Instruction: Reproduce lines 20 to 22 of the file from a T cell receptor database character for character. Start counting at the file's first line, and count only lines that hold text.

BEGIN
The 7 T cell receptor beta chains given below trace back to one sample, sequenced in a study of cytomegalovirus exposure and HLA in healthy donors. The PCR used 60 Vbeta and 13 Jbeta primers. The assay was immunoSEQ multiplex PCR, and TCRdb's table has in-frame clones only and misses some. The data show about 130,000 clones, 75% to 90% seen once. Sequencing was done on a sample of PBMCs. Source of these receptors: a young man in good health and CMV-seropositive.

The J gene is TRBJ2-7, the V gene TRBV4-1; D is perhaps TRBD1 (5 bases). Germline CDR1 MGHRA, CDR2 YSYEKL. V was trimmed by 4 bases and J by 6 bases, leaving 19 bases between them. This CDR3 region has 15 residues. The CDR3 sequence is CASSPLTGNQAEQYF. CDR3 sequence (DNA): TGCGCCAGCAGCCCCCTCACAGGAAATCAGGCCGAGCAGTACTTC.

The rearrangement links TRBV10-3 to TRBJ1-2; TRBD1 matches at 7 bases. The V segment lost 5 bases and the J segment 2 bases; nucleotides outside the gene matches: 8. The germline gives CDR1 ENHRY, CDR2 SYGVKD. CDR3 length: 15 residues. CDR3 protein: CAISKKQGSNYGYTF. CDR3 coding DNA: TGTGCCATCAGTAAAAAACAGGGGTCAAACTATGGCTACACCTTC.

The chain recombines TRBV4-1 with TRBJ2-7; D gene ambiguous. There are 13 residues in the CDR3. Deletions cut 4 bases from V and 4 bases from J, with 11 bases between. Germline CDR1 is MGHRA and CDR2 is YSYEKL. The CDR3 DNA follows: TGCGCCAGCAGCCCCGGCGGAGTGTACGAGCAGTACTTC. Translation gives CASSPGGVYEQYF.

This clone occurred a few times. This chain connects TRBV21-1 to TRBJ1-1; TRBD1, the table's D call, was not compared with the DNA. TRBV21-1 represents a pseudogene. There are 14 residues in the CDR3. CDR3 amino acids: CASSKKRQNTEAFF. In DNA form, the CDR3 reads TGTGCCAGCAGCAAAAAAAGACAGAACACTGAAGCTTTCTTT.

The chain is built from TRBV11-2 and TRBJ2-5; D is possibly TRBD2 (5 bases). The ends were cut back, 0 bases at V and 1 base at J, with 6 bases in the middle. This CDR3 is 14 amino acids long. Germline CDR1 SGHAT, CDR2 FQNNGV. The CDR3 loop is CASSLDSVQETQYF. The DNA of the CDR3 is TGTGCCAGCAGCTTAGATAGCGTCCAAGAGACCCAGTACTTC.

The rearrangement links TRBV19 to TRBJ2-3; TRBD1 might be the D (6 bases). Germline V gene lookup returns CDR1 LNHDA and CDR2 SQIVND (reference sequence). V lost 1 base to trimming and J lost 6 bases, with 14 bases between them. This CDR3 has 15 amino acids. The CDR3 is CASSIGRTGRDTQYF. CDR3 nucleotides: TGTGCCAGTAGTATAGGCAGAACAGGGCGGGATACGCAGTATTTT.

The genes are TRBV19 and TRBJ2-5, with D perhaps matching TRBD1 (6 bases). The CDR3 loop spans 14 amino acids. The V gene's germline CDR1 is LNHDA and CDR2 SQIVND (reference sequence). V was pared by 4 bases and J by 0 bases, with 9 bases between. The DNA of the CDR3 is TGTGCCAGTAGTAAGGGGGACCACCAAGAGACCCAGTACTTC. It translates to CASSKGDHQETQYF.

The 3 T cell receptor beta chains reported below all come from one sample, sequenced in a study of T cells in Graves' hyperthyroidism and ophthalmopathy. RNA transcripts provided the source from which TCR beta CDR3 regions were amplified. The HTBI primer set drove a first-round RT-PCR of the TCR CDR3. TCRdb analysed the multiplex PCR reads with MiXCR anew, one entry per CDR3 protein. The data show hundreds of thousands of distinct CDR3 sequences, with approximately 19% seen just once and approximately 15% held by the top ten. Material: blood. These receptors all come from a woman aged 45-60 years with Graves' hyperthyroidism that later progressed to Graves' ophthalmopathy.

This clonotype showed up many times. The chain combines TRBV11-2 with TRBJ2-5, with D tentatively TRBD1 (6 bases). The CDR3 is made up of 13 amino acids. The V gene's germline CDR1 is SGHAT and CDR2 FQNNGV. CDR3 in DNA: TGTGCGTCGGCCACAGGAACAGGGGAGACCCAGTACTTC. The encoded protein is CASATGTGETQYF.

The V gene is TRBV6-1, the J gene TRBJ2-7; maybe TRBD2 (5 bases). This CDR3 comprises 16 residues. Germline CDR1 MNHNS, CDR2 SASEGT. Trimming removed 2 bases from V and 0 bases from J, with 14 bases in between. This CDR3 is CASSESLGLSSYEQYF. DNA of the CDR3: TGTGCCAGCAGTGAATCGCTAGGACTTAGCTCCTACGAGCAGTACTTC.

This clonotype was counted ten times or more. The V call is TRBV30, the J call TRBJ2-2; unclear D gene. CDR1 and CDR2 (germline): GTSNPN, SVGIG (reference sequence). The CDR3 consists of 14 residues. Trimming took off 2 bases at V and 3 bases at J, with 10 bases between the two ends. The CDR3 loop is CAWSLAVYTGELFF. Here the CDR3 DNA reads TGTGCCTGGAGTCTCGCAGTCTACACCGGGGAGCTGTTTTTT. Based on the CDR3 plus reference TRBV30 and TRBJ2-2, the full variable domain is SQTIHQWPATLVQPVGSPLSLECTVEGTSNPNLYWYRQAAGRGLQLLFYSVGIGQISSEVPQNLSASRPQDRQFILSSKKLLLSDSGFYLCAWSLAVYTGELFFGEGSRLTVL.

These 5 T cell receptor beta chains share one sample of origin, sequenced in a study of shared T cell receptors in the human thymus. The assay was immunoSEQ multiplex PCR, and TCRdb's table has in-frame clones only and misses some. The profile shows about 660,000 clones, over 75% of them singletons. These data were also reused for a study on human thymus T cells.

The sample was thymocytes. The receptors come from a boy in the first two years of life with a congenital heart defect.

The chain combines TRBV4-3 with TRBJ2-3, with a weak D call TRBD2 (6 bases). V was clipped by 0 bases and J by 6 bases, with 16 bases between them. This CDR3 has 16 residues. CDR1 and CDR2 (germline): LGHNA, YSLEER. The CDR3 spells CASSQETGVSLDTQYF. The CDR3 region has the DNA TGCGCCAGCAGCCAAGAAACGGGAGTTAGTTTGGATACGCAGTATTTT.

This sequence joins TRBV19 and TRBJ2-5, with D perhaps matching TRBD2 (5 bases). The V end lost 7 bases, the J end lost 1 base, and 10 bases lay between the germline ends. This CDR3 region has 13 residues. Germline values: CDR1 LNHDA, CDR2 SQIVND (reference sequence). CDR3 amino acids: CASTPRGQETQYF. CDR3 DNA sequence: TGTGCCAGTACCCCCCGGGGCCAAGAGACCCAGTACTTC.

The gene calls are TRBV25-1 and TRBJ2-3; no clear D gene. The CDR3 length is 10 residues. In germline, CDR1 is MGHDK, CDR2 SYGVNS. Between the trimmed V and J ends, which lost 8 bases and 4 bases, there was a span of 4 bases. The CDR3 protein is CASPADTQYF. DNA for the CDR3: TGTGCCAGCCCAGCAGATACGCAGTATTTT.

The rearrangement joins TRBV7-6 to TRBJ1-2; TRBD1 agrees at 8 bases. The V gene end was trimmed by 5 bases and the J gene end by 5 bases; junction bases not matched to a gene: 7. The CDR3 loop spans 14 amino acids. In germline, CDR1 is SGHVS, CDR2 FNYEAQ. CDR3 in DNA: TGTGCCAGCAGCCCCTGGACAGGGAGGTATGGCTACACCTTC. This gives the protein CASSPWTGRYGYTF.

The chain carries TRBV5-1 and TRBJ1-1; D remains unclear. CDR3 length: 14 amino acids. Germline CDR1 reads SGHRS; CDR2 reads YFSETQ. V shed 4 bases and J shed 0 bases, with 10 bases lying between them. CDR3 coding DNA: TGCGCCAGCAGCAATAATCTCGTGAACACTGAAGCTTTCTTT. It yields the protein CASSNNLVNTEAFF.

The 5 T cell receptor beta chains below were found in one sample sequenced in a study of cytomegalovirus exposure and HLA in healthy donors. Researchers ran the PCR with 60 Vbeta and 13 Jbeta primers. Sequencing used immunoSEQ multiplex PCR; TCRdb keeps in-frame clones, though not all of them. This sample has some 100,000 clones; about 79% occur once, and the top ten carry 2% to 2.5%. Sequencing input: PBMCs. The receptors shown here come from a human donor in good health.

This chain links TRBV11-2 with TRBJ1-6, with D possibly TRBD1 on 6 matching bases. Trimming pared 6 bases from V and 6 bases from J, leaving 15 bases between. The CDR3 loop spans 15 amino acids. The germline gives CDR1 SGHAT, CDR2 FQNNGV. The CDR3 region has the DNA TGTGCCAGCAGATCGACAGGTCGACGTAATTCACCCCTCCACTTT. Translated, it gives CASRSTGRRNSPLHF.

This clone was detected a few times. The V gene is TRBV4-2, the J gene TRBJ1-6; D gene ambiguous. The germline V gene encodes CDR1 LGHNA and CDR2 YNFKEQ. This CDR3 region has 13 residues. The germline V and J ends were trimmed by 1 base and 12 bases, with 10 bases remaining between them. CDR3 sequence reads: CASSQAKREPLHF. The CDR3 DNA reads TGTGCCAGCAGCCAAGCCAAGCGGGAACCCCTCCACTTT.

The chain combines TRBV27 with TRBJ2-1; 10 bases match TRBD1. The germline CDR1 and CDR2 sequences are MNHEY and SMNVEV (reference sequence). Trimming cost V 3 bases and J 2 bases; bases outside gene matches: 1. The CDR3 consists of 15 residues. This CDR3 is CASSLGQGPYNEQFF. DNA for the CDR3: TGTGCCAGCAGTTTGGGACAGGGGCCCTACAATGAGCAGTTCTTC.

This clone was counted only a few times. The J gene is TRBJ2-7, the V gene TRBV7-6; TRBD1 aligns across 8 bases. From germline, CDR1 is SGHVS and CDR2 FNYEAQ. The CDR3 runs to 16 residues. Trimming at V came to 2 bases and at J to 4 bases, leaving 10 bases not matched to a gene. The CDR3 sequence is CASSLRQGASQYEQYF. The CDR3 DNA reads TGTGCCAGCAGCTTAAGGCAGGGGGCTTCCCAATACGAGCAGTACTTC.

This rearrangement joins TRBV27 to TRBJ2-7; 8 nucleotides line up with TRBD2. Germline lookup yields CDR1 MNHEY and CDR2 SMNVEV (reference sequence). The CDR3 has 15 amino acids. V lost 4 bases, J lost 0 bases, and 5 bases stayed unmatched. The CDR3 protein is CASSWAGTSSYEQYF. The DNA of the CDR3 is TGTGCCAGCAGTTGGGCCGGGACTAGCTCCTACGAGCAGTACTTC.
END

The 5 T cell receptor beta chains below were found in one sample sequenced in a study of cytomegalovirus exposure and HLA in healthy donors. Researchers ran the PCR with 60 Vbeta and 13 Jbeta primers. Sequencing used immunoSEQ multiplex PCR; TCRdb keeps in-frame clones, though not all of them. This sample has some 100,000 clones; about 79% occur once, and the top ten carry 2% to 2.5%. Sequencing input: PBMCs. The receptors shown here come from a human donor in good health.

This chain links TRBV11-2 with TRBJ1-6, with D possibly TRBD1 on 6 matching bases. Trimming pared 6 bases from V and 6 bases from J, leaving 15 bases between. The CDR3 loop spans 15 amino acids. The germline gives CDR1 SGHAT, CDR2 FQNNGV. The CDR3 region has the DNA TGTGCCAGCAGATCGACAGGTCGACGTAATTCACCCCTCCACTTT. Translated, it gives CASRSTGRRNSPLHF.

This clone was detected a few times. The V gene is TRBV4-2, the J gene TRBJ1-6; D gene ambiguous. The germline V gene encodes CDR1 LGHNA and CDR2 YNFKEQ. This CDR3 region has 13 residues. The germline V and J ends were trimmed by 1 base and 12 bases, with 10 bases remaining between them. CDR3 sequence reads: CASSQAKREPLHF. The CDR3 DNA reads TGTGCCAGCAGCCAAGCCAAGCGGGAACCCCTCCACTTT.